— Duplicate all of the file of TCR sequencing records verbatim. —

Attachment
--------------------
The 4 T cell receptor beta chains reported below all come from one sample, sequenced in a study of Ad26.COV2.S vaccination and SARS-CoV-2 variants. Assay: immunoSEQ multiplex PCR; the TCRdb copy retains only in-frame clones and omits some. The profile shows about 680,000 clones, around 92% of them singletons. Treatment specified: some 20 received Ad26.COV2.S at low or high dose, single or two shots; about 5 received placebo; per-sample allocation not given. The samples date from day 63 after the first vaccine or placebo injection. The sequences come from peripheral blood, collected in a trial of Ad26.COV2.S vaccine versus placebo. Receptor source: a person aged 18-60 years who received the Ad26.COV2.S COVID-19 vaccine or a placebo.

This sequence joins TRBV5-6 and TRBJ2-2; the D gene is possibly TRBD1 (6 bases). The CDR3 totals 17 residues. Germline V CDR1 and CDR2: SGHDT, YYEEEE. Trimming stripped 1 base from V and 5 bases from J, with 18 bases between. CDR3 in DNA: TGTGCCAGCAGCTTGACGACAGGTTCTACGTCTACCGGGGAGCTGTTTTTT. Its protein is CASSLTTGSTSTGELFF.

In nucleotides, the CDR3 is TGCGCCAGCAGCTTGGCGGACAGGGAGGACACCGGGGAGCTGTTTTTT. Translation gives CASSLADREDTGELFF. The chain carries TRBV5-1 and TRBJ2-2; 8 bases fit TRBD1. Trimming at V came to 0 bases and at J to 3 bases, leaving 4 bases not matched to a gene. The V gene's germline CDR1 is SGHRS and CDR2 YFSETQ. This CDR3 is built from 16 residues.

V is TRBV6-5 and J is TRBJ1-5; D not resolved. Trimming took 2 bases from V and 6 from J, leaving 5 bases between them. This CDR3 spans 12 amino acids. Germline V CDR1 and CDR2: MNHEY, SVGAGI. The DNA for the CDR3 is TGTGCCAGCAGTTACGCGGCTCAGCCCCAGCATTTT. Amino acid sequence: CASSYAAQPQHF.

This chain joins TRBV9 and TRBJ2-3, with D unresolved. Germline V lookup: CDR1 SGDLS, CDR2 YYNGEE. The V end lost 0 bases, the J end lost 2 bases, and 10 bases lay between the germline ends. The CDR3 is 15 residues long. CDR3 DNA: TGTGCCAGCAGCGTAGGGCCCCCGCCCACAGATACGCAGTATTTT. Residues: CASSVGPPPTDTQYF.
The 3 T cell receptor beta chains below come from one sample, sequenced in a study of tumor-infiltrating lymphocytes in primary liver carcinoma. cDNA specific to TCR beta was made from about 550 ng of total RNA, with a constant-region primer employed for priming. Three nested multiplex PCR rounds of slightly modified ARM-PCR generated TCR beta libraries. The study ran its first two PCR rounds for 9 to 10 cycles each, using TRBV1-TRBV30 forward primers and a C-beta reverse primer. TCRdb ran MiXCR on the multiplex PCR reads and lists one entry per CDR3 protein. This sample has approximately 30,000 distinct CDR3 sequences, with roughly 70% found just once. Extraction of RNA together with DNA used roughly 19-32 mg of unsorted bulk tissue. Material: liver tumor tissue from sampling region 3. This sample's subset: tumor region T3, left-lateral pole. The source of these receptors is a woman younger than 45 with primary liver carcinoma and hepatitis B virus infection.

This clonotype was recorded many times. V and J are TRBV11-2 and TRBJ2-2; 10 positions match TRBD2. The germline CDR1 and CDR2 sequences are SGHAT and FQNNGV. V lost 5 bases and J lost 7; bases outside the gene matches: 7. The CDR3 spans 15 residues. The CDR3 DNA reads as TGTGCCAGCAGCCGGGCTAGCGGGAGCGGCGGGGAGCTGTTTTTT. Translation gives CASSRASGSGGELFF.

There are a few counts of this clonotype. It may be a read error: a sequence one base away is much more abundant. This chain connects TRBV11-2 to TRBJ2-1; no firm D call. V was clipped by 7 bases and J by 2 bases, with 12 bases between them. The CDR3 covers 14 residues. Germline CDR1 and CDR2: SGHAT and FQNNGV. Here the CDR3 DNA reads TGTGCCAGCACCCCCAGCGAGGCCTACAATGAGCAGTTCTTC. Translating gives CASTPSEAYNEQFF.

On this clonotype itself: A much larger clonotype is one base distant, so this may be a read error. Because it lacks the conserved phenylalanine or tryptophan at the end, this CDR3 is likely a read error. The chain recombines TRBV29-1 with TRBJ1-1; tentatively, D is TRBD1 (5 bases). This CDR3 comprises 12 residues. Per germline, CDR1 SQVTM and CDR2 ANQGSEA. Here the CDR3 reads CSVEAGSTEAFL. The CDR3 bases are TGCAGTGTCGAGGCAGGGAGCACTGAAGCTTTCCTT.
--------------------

The 4 T cell receptor beta chains reported below all come from one sample, sequenced in a study of Ad26.COV2.S vaccination and SARS-CoV-2 variants. Assay: immunoSEQ multiplex PCR; the TCRdb copy retains only in-frame clones and omits some. The profile shows about 680,000 clones, around 92% of them singletons. Treatment specified: some 20 received Ad26.COV2.S at low or high dose, single or two shots; about 5 received placebo; per-sample allocation not given. The samples date from day 63 after the first vaccine or placebo injection. The sequences come from peripheral blood, collected in a trial of Ad26.COV2.S vaccine versus placebo. Receptor source: a person aged 18-60 years who received the Ad26.COV2.S COVID-19 vaccine or a placebo.

This sequence joins TRBV5-6 and TRBJ2-2; the D gene is possibly TRBD1 (6 bases). The CDR3 totals 17 residues. Germline V CDR1 and CDR2: SGHDT, YYEEEE. Trimming stripped 1 base from V and 5 bases from J, with 18 bases between. CDR3 in DNA: TGTGCCAGCAGCTTGACGACAGGTTCTACGTCTACCGGGGAGCTGTTTTTT. Its protein is CASSLTTGSTSTGELFF.

In nucleotides, the CDR3 is TGCGCCAGCAGCTTGGCGGACAGGGAGGACACCGGGGAGCTGTTTTTT. Translation gives CASSLADREDTGELFF. The chain carries TRBV5-1 and TRBJ2-2; 8 bases fit TRBD1. Trimming at V came to 0 bases and at J to 3 bases, leaving 4 bases not matched to a gene. The V gene's germline CDR1 is SGHRS and CDR2 YFSETQ. This CDR3 is built from 16 residues.

V is TRBV6-5 and J is TRBJ1-5; D not resolved. Trimming took 2 bases from V and 6 from J, leaving 5 bases between them. This CDR3 spans 12 amino acids. Germline V CDR1 and CDR2: MNHEY, SVGAGI. The DNA for the CDR3 is TGTGCCAGCAGTTACGCGGCTCAGCCCCAGCATTTT. Amino acid sequence: CASSYAAQPQHF.

This chain joins TRBV9 and TRBJ2-3, with D unresolved. Germline V lookup: CDR1 SGDLS, CDR2 YYNGEE. The V end lost 0 bases, the J end lost 2 bases, and 10 bases lay between the germline ends. The CDR3 is 15 residues long. CDR3 DNA: TGTGCCAGCAGCGTAGGGCCCCCGCCCACAGATACGCAGTATTTT. Residues: CASSVGPPPTDTQYF.
The 3 T cell receptor beta chains below come from one sample, sequenced in a study of tumor-infiltrating lymphocytes in primary liver carcinoma. cDNA specific to TCR beta was made from about 550 ng of total RNA, with a constant-region primer employed for priming. Three nested multiplex PCR rounds of slightly modified ARM-PCR generated TCR beta libraries. The study ran its first two PCR rounds for 9 to 10 cycles each, using TRBV1-TRBV30 forward primers and a C-beta reverse primer. TCRdb ran MiXCR on the multiplex PCR reads and lists one entry per CDR3 protein. This sample has approximately 30,000 distinct CDR3 sequences, with roughly 70% found just once. Extraction of RNA together with DNA used roughly 19-32 mg of unsorted bulk tissue. Material: liver tumor tissue from sampling region 3. This sample's subset: tumor region T3, left-lateral pole. The source of these receptors is a woman younger than 45 with primary liver carcinoma and hepatitis B virus infection.

This clonotype was recorded many times. V and J are TRBV11-2 and TRBJ2-2; 10 positions match TRBD2. The germline CDR1 and CDR2 sequences are SGHAT and FQNNGV. V lost 5 bases and J lost 7; bases outside the gene matches: 7. The CDR3 spans 15 residues. The CDR3 DNA reads as TGTGCCAGCAGCCGGGCTAGCGGGAGCGGCGGGGAGCTGTTTTTT. Translation gives CASSRASGSGGELFF.

There are a few counts of this clonotype. It may be a read error: a sequence one base away is much more abundant. This chain connects TRBV11-2 to TRBJ2-1; no firm D call. V was clipped by 7 bases and J by 2 bases, with 12 bases between them. The CDR3 covers 14 residues. Germline CDR1 and CDR2: SGHAT and FQNNGV. Here the CDR3 DNA reads TGTGCCAGCACCCCCAGCGAGGCCTACAATGAGCAGTTCTTC. Translating gives CASTPSEAYNEQFF.

On this clonotype itself: A much larger clonotype is one base distant, so this may be a read error. Because it lacks the conserved phenylalanine or tryptophan at the end, this CDR3 is likely a read error. The chain recombines TRBV29-1 with TRBJ1-1; tentatively, D is TRBD1 (5 bases). This CDR3 comprises 12 residues. Per germline, CDR1 SQVTM and CDR2 ANQGSEA. Here the CDR3 reads CSVEAGSTEAFL. The CDR3 bases are TGCAGTGTCGAGGCAGGGAGCACTGAAGCTTTCCTT.